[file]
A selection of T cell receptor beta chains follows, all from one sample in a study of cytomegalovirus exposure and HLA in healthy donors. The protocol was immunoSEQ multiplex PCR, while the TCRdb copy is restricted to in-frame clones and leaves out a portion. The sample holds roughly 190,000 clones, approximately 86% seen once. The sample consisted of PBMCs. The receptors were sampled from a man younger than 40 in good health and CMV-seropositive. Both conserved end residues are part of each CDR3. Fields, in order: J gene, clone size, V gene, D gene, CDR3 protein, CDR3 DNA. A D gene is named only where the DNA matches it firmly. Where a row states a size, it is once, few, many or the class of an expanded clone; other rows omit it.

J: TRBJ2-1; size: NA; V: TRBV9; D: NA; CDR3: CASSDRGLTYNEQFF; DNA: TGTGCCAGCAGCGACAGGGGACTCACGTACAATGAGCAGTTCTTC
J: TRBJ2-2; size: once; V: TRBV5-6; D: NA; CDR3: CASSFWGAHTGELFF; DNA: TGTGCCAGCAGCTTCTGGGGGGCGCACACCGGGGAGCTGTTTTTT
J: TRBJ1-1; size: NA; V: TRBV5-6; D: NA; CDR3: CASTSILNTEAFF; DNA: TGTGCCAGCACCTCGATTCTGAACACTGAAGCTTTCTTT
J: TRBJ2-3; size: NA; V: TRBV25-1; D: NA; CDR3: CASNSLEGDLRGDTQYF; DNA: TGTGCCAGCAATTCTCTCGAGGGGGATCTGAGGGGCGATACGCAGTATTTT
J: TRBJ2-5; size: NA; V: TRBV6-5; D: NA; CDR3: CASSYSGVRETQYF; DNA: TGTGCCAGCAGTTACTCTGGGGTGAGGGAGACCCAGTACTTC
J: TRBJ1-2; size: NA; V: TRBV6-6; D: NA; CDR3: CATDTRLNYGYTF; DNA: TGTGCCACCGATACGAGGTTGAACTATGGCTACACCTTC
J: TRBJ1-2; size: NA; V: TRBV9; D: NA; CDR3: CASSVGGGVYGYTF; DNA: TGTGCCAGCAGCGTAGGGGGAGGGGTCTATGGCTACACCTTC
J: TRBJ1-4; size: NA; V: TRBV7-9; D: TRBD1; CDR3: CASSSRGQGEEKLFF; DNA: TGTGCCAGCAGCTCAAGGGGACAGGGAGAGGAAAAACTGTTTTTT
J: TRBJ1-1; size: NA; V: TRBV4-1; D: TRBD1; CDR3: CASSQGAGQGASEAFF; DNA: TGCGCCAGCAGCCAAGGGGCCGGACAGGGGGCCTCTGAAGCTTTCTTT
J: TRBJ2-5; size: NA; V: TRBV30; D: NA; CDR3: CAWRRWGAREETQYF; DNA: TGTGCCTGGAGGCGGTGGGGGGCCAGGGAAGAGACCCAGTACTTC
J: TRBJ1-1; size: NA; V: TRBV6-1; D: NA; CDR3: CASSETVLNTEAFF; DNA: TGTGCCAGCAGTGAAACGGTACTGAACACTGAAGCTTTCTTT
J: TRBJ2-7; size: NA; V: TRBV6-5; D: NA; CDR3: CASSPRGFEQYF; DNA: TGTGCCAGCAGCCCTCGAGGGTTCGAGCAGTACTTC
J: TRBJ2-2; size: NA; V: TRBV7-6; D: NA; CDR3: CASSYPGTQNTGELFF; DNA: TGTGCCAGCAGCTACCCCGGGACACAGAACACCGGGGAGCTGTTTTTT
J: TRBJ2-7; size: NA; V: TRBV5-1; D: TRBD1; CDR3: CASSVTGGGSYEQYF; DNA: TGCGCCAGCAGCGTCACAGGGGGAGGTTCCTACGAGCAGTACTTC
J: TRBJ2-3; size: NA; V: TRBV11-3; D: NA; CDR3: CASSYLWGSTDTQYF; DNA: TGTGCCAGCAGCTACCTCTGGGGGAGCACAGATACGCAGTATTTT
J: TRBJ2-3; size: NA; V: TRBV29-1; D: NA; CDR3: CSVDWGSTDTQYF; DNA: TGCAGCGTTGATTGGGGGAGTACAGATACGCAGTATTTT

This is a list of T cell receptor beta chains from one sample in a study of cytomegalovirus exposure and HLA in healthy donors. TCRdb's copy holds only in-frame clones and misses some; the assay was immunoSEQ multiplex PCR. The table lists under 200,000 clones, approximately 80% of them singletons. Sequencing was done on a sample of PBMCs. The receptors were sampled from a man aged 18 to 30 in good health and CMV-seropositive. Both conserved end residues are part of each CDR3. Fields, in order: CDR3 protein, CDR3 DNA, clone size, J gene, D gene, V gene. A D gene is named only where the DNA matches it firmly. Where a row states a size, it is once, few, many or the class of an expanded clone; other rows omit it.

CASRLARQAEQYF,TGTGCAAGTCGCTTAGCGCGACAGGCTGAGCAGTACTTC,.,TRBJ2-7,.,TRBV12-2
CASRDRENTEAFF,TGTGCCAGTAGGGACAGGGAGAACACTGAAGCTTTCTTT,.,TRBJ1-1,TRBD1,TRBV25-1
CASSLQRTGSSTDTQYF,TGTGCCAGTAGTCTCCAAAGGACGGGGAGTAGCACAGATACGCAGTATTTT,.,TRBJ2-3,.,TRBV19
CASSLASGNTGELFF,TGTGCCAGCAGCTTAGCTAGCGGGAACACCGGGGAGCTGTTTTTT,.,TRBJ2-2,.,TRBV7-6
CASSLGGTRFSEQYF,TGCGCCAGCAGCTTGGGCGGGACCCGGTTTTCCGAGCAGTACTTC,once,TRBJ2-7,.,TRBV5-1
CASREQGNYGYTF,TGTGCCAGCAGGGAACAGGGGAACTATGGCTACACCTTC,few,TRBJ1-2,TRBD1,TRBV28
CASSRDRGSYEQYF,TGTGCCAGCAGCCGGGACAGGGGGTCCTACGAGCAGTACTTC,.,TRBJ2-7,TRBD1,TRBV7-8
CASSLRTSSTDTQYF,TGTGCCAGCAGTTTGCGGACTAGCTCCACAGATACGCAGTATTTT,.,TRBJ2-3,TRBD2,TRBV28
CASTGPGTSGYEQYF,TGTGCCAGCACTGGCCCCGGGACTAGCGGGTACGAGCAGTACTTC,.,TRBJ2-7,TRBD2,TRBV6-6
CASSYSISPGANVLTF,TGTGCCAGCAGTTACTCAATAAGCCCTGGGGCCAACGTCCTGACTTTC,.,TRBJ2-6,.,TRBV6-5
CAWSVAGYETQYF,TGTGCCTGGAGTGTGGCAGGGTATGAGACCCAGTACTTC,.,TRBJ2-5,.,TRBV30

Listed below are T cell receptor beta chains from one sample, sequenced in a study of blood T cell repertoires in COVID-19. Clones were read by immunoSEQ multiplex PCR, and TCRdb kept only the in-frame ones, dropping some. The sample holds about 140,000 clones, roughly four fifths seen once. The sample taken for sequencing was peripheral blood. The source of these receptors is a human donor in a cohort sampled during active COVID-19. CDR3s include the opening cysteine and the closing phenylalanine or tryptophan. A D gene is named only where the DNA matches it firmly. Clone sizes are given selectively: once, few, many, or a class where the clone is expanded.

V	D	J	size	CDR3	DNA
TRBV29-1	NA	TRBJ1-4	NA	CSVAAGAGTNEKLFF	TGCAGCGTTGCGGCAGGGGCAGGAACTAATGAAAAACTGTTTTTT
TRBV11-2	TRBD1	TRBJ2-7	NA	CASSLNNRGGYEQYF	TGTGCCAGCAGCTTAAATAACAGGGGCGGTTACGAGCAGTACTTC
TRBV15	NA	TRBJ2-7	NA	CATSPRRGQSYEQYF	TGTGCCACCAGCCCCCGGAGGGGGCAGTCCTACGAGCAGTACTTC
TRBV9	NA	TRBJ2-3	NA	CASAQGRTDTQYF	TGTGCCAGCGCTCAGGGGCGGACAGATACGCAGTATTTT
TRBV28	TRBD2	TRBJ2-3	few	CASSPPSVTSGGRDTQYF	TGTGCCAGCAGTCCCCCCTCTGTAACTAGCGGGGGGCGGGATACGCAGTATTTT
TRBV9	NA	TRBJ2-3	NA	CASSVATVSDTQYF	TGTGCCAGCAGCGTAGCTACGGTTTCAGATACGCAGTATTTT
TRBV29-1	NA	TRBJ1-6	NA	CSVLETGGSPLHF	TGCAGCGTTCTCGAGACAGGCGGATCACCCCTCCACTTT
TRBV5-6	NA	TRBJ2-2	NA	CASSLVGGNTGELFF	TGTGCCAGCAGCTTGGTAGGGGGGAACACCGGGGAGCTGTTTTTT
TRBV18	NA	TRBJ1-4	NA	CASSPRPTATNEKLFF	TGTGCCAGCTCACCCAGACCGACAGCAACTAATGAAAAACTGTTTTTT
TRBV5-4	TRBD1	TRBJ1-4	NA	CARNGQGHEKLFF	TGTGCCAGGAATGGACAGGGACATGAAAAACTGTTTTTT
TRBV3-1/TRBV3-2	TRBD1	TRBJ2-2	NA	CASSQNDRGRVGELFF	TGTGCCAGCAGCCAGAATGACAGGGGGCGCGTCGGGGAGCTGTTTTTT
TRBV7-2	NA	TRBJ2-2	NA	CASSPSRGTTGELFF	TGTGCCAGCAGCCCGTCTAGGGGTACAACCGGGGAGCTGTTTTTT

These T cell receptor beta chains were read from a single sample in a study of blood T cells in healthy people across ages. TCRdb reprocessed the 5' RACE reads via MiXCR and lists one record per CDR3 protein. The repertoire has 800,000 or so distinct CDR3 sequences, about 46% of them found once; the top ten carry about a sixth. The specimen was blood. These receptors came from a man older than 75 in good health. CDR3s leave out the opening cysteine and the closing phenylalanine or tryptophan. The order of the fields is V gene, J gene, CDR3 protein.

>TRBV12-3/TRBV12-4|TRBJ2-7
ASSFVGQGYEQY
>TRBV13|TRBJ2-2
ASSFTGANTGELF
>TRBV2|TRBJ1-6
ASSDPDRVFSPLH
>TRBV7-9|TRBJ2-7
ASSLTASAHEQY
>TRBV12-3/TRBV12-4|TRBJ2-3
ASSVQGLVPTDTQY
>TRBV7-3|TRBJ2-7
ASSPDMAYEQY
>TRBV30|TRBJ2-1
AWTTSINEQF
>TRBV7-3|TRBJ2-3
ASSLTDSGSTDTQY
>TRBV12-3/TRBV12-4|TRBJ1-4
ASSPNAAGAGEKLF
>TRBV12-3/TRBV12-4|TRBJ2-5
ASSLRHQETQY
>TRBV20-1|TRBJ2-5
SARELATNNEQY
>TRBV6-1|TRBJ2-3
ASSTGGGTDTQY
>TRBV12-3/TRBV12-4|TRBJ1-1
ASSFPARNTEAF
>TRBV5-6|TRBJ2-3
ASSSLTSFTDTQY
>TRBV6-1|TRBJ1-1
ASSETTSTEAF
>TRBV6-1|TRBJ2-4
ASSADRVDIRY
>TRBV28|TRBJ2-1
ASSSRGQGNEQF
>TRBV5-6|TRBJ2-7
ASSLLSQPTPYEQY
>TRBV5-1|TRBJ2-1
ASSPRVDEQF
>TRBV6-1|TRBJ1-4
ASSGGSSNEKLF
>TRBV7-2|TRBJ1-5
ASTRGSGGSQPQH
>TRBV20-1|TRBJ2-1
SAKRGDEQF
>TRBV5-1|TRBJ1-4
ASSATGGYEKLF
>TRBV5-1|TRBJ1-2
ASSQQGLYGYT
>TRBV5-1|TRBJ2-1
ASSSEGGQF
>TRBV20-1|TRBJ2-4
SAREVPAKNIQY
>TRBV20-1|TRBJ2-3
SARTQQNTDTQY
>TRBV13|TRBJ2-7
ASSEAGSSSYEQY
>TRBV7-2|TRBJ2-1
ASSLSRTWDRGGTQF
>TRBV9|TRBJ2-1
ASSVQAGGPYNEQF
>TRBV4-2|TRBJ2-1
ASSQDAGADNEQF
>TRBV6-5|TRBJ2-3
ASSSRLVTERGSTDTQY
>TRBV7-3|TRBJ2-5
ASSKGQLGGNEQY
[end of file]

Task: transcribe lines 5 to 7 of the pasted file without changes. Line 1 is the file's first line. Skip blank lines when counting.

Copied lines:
J: TRBJ2-3; size: NA; V: TRBV25-1; D: NA; CDR3: CASNSLEGDLRGDTQYF; DNA: TGTGCCAGCAATTCTCTCGAGGGGGATCTGAGGGGCGATACGCAGTATTTT
J: TRBJ2-5; size: NA; V: TRBV6-5; D: NA; CDR3: CASSYSGVRETQYF; DNA: TGTGCCAGCAGTTACTCTGGGGTGAGGGAGACCCAGTACTTC
J: TRBJ1-2; size: NA; V: TRBV6-6; D: NA; CDR3: CATDTRLNYGYTF; DNA: TGTGCCACCGATACGAGGTTGAACTATGGCTACACCTTC